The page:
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Tag archives: patents

Coding and computing: the March 2017 issue of Physics World is out now

PWMar17cover-200By Louise Mayor

Physics these days wouldn’t succeed without software. Whether those lines of code are used to control new apparatus, make sense of fresh experimental data or simulate physical phenomena based on the latest theories, software is essential for understanding the world. The latest issue of Physics World, which is now live in the Physics World app for mobile and desktop, shines a light on how some physicists are exploiting software in new ways, while others are reinventing the hardware of a computer itself – binary isn’t the only way to go.

Sometimes there are so much data that software collaboration is the best way forward. In the issue, physicists Martin White and Pat Scott describe how the GAMBIT Collaboration is creating a new, open-source software tool that can test how theories of dark matter stack up against the wealth of data from various experiments such as direct searches for dark matter and the Large Hadron Collider. And with software development being so essential for physics research, data scientist Arfon Smith argues that we need to adopt better ways of recognizing those who contribute to this largely unrewarded activity. Columnist Robert Crease explores the other extreme: whether software can be patented.

Meanwhile, in an emerging field straddling both coding and computing, researcher Maria Schuld explains how quantum computers could enhance an already powerful software approach known as machine learning. (You can also read her article on here.) Further into the realm of raw computing, physicist Jessamyn Fairfield describes the quest to develop a new kind of hardware that is physically, and functionally, similar to the computers inside our very own heads. As for how our brains process information, don’t miss a glimpse into the mind of physicist Jess Wade who has created a doodle based on the work Fairfield describes.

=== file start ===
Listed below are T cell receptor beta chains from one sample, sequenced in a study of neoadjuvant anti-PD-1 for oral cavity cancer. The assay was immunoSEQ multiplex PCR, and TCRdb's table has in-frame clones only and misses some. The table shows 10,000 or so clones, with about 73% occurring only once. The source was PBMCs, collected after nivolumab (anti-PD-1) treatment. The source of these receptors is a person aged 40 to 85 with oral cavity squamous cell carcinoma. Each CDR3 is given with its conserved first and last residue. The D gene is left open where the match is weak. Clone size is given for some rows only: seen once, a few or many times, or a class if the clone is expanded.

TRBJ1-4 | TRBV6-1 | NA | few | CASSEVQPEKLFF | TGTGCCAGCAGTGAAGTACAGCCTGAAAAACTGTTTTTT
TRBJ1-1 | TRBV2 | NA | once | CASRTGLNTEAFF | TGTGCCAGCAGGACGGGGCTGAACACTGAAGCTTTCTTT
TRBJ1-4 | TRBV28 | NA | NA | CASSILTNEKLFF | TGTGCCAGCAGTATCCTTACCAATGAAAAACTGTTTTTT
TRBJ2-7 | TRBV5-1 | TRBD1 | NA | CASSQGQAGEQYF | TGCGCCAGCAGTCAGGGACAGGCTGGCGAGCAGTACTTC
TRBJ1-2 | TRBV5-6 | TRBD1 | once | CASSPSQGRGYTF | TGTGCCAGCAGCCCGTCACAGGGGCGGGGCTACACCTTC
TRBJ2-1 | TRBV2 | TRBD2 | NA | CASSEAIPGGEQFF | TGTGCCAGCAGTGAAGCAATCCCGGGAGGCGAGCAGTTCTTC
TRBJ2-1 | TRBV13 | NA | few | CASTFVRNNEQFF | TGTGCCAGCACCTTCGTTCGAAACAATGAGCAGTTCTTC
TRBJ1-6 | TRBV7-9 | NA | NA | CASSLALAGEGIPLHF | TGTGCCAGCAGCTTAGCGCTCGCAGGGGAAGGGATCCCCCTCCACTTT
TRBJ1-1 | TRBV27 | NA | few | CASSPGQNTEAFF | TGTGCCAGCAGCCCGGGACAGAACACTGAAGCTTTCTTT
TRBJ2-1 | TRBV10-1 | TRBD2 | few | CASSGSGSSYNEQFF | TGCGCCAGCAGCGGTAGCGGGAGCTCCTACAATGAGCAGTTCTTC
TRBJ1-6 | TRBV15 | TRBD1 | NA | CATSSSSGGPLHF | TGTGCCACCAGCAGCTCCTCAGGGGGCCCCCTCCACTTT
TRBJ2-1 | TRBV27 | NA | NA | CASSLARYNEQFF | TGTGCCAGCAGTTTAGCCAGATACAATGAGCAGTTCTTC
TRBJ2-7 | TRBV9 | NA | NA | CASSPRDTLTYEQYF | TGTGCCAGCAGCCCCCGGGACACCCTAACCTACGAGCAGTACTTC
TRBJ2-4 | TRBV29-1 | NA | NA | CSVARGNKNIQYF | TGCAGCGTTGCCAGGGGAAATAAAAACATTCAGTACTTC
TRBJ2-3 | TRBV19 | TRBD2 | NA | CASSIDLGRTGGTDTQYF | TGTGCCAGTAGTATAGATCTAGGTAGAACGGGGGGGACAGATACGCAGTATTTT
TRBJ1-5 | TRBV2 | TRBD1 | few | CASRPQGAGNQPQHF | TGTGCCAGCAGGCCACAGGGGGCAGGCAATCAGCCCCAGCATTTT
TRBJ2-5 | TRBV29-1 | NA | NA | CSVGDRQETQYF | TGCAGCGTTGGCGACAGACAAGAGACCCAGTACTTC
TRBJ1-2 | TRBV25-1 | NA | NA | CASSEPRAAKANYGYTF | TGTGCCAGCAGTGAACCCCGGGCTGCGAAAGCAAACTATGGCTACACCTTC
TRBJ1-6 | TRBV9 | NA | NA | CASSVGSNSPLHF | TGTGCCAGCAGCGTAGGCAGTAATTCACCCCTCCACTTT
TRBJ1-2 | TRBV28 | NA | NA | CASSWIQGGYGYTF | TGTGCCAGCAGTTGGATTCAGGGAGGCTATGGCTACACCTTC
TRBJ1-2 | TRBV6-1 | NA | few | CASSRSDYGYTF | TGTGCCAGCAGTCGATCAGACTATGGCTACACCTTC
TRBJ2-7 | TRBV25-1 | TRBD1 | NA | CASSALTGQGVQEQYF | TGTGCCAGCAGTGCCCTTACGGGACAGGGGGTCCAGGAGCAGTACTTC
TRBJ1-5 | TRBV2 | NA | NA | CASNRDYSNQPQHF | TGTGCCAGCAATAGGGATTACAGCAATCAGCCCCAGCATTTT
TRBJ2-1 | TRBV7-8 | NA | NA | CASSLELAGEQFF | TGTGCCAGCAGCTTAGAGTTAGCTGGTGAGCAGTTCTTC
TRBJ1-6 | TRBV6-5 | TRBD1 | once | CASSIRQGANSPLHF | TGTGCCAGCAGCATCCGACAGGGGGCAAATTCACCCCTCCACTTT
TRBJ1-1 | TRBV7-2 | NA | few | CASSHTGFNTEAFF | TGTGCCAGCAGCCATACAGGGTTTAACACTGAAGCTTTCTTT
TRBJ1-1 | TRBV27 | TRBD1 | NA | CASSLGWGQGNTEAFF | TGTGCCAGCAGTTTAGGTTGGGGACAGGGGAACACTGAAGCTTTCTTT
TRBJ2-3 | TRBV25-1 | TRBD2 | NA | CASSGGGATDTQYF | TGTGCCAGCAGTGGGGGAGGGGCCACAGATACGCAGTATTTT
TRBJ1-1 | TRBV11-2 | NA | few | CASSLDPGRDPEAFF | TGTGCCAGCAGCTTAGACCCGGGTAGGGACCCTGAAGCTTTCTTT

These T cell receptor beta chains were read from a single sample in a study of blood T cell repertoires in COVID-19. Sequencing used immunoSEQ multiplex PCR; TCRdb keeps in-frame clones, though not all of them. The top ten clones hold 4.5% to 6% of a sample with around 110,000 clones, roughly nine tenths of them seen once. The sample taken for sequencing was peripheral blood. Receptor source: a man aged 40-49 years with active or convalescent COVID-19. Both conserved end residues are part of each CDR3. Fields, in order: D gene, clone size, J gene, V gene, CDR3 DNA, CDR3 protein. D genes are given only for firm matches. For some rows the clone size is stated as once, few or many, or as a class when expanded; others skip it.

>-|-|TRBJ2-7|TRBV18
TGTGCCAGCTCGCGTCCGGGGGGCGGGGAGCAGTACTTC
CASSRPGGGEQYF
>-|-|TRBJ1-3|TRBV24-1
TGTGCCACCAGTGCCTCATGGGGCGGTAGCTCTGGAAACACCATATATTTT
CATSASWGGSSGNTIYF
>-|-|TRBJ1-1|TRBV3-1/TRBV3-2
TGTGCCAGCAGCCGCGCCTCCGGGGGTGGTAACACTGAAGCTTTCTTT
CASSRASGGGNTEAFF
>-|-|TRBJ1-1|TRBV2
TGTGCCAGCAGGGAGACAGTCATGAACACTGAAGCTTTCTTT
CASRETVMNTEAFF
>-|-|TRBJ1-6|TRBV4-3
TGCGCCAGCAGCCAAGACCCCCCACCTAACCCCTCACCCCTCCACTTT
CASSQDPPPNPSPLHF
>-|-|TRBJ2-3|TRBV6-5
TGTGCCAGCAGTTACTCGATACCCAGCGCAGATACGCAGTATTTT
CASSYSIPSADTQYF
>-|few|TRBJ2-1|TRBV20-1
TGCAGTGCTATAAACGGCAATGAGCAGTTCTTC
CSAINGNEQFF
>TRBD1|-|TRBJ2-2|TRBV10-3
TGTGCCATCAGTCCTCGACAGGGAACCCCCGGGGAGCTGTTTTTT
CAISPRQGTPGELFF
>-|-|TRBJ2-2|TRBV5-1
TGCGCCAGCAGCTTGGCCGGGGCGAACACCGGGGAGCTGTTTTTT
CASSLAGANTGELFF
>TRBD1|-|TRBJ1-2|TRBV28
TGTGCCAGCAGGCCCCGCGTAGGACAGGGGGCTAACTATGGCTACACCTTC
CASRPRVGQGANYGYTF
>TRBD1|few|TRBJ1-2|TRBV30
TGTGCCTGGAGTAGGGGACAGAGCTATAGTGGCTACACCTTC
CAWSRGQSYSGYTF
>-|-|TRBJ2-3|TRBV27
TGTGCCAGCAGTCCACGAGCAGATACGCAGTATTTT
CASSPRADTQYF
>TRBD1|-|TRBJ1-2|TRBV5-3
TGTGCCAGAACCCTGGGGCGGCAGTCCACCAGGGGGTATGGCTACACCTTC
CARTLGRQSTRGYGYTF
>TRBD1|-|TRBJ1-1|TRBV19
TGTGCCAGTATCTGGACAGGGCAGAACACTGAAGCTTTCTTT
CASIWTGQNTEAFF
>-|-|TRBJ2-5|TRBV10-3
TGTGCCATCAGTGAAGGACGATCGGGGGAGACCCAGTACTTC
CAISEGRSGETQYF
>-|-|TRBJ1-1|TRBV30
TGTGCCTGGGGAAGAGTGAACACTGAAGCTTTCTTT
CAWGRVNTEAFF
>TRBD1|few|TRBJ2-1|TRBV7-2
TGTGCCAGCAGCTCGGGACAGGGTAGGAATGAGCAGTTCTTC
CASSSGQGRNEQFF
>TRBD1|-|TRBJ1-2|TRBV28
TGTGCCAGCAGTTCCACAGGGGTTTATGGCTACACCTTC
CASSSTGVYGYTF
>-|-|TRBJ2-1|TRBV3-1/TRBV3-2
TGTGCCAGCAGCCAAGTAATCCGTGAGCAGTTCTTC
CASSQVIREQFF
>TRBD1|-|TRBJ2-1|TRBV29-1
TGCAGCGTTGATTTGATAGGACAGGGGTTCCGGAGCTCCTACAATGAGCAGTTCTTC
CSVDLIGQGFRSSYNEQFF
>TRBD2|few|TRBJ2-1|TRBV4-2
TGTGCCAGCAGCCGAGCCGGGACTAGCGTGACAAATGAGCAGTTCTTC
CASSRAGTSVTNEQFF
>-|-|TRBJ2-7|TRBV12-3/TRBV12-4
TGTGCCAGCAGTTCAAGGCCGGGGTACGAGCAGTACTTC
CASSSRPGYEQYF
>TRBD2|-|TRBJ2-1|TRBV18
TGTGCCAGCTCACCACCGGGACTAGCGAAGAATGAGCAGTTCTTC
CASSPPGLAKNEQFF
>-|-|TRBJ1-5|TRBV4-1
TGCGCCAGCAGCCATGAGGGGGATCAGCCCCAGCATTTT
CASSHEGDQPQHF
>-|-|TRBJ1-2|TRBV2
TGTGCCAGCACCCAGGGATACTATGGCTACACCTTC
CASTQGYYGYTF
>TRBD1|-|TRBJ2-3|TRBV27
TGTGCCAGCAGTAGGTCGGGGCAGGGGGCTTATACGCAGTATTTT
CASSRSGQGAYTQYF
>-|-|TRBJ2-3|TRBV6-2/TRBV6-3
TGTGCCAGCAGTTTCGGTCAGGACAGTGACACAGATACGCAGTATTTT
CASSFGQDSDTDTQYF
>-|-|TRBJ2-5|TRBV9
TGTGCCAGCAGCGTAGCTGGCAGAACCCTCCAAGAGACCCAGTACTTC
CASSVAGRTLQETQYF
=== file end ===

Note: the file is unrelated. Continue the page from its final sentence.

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Are patents hampering the commercialization of graphene?

By Matin Durrani

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It has become almost a cliché to call graphene the “wonder material”, but this super-thin 2D honeycomb array of carbon atoms boasts some enviable electronic and mechanical properties. Apart from being the strongest material ever measured, graphene is also the stiffest and has an electrical current density a million times that of copper. Hardly surprising then that companies and institutes around the world have been stumbling over themselves to carry out research into this material, which was first isolated through Nobel-prize-winning work at the University of Manchester in the UK in 2004.


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